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Veterans Stadium comes down
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03/21/2004  7:41 AM ET
Veterans Stadium comes down
tickets for any Major League Baseball game
The Vet came crashing down on Sunday morning. (Chris Gardner/AP)
Watch the implosion Photo gallery of the implosion

PHILADELPHIA -- Over the passing days it stood there more like an ancient concrete relic, one section already torn down, but cause enough for motorists to stop in the middle of Pattison Avenue to absorb one long lasting look. Some fans used it as a backdrop for family pictures -- keepsakes to show their grandchildren where they watched baseball growing up.

In 62 seconds, Veterans Stadium collapsed into a 50-foot heap of dirt, crushed concrete and twisted steel.

The Vet took its last breath when Demolition Dynamics Company imploded the building, after former Phillies slugger Greg Luzinski and the Phillie Phanatic pushed down the symbolic plunger, setting off a series of booms that toppled the Vet inward like gigantic concrete domino set, starting in the southwest corner and working clockwise.

The large dust plume drifted northward into Citizens Bank Park, the Phillies' new home, and evaporated quickly.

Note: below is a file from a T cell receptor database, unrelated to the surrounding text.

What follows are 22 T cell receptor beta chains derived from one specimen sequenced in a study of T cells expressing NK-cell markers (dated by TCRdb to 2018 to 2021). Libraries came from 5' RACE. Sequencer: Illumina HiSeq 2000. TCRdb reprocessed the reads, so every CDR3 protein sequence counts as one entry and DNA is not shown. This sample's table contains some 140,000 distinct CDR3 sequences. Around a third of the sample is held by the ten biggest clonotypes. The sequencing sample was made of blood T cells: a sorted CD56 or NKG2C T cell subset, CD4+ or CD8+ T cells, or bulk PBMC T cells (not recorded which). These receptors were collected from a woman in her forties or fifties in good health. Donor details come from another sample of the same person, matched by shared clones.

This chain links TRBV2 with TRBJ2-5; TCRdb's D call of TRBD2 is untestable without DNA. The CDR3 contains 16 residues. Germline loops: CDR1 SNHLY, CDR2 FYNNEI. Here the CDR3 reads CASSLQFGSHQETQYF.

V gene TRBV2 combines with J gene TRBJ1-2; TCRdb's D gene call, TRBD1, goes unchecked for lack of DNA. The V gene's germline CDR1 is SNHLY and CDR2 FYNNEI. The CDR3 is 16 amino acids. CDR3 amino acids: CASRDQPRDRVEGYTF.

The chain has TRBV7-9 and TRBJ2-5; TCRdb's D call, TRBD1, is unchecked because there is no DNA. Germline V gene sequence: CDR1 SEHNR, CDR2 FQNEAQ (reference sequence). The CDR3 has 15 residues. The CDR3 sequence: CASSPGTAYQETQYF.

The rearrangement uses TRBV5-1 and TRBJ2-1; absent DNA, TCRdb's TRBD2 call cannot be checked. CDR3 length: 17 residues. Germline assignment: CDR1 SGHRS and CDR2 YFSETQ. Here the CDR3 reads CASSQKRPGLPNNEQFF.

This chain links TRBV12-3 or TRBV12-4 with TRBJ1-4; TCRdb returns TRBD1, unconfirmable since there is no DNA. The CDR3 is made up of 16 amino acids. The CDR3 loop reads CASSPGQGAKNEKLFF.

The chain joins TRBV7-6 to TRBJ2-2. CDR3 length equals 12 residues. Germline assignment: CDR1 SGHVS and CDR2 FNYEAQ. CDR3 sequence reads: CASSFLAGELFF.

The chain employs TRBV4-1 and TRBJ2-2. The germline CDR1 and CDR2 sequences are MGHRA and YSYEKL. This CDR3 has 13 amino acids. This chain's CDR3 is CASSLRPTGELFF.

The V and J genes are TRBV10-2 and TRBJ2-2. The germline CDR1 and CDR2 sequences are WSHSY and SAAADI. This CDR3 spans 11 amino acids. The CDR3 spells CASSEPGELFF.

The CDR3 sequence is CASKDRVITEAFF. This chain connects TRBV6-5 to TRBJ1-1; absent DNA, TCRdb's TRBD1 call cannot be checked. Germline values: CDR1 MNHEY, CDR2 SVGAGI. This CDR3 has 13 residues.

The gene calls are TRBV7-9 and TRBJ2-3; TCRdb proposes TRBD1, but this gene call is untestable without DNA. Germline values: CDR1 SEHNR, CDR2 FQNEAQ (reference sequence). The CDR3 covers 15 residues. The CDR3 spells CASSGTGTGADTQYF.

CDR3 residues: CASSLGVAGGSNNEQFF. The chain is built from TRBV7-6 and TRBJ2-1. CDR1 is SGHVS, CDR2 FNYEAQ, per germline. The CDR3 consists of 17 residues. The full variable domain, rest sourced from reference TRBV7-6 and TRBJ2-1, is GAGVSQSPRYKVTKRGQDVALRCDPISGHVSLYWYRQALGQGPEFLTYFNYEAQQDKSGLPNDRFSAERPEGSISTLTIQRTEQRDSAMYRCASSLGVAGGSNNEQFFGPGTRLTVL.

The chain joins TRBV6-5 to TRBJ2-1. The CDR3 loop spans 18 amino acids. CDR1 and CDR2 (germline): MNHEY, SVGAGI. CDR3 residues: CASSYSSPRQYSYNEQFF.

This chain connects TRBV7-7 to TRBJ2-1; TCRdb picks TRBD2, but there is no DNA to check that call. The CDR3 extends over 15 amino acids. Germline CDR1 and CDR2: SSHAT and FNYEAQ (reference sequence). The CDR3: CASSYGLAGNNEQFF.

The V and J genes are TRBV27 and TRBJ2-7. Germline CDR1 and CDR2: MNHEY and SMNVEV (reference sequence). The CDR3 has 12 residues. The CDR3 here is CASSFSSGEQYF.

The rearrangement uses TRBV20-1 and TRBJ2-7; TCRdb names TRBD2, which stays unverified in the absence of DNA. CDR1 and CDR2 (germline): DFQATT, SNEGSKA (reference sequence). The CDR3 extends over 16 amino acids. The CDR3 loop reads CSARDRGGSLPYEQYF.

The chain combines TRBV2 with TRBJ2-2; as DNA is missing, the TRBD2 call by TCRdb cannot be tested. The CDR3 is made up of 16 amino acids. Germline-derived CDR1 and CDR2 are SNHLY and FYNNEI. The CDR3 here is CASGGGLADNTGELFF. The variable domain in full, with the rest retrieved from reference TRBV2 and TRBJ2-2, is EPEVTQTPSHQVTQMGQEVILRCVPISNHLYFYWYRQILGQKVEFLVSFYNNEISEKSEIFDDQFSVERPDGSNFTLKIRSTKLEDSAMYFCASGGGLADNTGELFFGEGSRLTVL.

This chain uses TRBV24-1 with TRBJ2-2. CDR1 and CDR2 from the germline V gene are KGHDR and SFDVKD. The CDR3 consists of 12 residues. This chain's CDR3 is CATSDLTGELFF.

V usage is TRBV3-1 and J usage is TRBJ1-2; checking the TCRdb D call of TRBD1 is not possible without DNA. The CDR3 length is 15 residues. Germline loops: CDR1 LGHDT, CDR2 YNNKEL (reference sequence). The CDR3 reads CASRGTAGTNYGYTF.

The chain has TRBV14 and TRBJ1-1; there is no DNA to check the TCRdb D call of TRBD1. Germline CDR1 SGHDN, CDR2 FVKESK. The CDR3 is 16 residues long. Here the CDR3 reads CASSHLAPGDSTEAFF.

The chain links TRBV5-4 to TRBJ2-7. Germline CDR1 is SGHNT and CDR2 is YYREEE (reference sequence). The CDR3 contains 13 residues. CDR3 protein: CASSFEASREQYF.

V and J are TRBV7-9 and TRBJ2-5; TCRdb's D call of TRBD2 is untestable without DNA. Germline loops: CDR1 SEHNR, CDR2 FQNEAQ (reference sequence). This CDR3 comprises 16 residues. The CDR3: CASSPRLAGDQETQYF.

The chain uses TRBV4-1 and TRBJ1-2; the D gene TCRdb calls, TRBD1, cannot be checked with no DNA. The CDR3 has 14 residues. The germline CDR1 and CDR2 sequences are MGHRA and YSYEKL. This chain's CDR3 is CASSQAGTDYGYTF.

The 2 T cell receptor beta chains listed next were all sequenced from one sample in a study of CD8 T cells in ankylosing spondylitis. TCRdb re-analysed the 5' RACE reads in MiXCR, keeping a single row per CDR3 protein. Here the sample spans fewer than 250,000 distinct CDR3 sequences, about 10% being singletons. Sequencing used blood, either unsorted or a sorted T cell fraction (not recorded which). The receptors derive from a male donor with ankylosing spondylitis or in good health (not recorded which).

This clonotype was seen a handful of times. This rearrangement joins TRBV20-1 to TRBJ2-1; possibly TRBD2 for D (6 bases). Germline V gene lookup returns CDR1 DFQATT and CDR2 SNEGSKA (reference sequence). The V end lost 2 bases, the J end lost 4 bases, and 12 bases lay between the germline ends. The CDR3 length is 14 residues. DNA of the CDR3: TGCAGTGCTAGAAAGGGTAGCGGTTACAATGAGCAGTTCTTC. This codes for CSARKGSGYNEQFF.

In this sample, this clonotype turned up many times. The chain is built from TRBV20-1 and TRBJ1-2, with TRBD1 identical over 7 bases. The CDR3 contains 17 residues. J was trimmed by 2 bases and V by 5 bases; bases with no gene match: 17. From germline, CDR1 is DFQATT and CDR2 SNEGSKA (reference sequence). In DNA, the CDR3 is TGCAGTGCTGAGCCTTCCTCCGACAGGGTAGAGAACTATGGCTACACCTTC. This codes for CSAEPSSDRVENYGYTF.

It was a surreal scene that attracted an estimated 3,000 fans milling around in restricted areas, swirling helicopters, construction workers in hard hats, and rows upon rows of TV trucks and news vans, making the implosion as much a media event as a World Series game. Phillies public relations director Larry Shenk handed out 248 media credentials, including one to a German TV station. A shadowy line of fans started to form across I-76, which runs adjacent to the Vet, as early as 5:30 a.m.

The Vet housed the Phillies since 1971. To some, the implosion was a time for rejoicing, to usher in a new era of Phillies history and a new ballpark, Citizens Bank Park. For others, it was a time to reflect on all of the good times the old place provided -- especially for those who worked there.

Mike DiMuzio, the Phils' director of ballpark operations since 1982, has been at the Vet since it opened on April 4, 1971. DiMuzio was a member of the junior grounds crew that opening day, replacing second base. In the final game of last season, DiMuzio repeated the honors, and last Wednesday, he stood one last time where second base once was.

DiMuzio said the impact hit him in three stages: The last game of last season, when he changed second base; on January 9, when the Phillies actually moved into Citizens Bank Park; and finally Sunday, when the stadium came tumbling down.

"From day one to the last day, I've been at the Vet, so that's why it's so tough for me," DiMuzio said. "I shed a tear when it came down. I shed a few tears before it came down.

"I spent 33 years of my life in that stadium, so most of my adult life was spent at the Vet. Most of the people I've met, other than old high school friends, I met while I worked at the Vet. Consequently, some of the people I knew at the Vet have passed. That's why it's so emotional, because when it came down, I remembered them. I'm not a materialistic person, but this building got a hold of me."

Chris Long was another long-time Vet employee who was sorry to see the building fall. Long, the director of entertainment, started working for the Phils in 1971, as a secretary in the promotions department.